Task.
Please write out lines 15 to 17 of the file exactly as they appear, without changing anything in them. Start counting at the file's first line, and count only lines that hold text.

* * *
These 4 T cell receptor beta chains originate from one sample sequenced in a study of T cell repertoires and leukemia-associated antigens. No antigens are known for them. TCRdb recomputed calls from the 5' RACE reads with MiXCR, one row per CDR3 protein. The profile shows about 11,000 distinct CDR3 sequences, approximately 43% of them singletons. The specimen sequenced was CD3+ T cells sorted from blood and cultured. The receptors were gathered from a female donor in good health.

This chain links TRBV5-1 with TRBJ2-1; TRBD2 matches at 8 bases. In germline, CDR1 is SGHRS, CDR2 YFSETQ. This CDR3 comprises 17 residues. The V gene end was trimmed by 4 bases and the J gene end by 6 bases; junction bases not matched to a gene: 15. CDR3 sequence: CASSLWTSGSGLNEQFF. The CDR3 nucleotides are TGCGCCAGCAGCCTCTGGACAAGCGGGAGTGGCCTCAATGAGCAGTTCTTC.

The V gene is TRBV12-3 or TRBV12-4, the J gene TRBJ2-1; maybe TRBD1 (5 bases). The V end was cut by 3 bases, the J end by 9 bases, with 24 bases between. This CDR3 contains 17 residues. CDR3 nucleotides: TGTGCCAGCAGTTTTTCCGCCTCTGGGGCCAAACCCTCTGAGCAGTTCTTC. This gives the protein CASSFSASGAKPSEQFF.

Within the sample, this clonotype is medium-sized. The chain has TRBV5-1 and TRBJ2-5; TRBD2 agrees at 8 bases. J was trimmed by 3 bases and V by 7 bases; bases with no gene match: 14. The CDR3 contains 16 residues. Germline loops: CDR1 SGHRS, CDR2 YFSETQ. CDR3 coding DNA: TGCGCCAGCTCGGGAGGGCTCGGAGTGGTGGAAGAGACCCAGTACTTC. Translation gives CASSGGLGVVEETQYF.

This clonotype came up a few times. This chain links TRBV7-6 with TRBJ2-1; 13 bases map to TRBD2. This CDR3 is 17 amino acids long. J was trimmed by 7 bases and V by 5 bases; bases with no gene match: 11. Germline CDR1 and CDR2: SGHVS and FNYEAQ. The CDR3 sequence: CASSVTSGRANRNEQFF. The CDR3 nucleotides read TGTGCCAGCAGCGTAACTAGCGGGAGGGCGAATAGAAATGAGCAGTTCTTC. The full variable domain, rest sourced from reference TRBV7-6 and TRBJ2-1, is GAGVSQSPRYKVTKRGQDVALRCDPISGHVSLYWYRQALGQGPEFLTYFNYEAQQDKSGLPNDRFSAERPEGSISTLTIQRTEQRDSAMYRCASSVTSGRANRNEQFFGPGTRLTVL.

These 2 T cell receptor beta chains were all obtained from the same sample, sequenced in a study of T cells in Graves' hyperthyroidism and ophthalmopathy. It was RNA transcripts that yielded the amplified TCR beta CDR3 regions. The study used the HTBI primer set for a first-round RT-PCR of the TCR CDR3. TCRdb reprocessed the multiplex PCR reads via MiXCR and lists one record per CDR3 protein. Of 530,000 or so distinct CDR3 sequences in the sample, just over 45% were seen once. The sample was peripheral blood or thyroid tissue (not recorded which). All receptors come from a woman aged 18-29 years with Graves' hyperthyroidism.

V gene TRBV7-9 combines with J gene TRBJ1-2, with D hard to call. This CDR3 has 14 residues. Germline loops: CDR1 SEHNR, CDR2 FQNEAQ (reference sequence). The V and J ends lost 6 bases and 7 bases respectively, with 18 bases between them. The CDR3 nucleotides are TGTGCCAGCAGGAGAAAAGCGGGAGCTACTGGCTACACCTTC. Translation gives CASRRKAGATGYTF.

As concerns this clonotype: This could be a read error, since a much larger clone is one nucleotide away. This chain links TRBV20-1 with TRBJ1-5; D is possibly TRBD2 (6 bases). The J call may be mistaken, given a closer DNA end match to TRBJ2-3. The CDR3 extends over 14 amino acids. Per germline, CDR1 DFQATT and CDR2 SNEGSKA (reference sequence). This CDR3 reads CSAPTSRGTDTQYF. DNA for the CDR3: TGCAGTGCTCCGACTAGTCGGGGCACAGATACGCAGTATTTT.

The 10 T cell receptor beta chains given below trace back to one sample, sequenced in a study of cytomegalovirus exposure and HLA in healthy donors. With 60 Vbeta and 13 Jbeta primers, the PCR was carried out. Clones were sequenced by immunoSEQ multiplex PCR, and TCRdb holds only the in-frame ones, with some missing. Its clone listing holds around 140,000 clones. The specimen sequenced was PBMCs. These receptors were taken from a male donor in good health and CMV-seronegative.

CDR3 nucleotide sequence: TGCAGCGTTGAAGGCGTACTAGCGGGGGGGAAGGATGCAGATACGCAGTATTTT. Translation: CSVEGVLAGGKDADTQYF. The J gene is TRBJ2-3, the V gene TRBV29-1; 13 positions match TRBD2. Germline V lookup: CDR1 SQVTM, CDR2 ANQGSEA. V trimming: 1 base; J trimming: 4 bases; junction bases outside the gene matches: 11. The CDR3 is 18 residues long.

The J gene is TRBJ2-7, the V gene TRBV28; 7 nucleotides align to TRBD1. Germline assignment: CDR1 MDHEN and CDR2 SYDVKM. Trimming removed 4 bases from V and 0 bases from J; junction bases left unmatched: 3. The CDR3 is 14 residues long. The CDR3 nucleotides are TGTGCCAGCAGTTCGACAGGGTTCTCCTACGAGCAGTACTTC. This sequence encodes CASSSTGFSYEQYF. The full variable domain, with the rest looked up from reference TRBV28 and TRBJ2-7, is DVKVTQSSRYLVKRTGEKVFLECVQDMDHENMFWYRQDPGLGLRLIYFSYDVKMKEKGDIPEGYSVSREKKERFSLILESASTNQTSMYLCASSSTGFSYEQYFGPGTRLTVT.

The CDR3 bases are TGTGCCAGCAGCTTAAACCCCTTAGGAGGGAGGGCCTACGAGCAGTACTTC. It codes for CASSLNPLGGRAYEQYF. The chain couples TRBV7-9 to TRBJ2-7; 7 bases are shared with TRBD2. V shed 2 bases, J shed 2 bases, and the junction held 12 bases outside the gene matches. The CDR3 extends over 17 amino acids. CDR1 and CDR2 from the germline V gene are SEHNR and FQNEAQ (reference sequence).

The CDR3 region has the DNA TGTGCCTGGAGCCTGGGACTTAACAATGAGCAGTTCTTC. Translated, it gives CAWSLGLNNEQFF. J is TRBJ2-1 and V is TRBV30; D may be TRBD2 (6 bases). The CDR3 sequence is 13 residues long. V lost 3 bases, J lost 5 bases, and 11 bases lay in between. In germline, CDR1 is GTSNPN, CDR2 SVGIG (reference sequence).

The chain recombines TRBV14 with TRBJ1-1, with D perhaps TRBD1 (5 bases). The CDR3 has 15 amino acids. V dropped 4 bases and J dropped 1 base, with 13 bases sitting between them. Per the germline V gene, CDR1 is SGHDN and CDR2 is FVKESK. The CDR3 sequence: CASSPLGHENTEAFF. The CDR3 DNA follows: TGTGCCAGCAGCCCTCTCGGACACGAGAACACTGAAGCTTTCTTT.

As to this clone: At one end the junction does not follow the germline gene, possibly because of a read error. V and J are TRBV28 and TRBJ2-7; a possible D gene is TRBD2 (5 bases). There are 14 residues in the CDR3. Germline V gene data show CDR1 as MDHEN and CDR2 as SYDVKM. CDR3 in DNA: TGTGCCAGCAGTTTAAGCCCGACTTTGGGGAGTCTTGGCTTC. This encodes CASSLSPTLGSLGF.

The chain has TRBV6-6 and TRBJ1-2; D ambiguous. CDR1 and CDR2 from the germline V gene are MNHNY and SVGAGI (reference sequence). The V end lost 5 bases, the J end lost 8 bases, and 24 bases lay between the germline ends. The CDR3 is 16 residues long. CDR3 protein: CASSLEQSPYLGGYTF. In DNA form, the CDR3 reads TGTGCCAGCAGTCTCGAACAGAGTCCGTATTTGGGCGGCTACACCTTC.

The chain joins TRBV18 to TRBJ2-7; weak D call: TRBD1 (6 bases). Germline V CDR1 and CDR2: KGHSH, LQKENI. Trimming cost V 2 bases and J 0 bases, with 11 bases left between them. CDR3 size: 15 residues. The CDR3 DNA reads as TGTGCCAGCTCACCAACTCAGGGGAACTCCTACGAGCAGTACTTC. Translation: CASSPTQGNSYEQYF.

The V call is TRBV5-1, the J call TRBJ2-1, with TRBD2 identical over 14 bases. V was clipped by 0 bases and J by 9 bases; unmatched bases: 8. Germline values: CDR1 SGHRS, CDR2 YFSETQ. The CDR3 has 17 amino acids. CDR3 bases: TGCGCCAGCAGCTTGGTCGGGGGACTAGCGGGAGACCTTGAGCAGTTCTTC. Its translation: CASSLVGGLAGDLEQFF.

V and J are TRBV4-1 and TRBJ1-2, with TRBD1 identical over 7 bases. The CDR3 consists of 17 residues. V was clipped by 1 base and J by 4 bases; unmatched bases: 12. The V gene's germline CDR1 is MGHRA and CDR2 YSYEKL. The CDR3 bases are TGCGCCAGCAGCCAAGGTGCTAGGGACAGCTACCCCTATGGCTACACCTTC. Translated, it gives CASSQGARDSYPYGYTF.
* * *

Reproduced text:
As to this clone: At one end the junction does not follow the germline gene, possibly because of a read error. V and J are TRBV28 and TRBJ2-7; a possible D gene is TRBD2 (5 bases). There are 14 residues in the CDR3. Germline V gene data show CDR1 as MDHEN and CDR2 as SYDVKM. CDR3 in DNA: TGTGCCAGCAGTTTAAGCCCGACTTTGGGGAGTCTTGGCTTC. This encodes CASSLSPTLGSLGF.

The chain has TRBV6-6 and TRBJ1-2; D ambiguous. CDR1 and CDR2 from the germline V gene are MNHNY and SVGAGI (reference sequence). The V end lost 5 bases, the J end lost 8 bases, and 24 bases lay between the germline ends. The CDR3 is 16 residues long. CDR3 protein: CASSLEQSPYLGGYTF. In DNA form, the CDR3 reads TGTGCCAGCAGTCTCGAACAGAGTCCGTATTTGGGCGGCTACACCTTC.

The chain joins TRBV18 to TRBJ2-7; weak D call: TRBD1 (6 bases). Germline V CDR1 and CDR2: KGHSH, LQKENI. Trimming cost V 2 bases and J 0 bases, with 11 bases left between them. CDR3 size: 15 residues. The CDR3 DNA reads as TGTGCCAGCTCACCAACTCAGGGGAACTCCTACGAGCAGTACTTC. Translation: CASSPTQGNSYEQYF.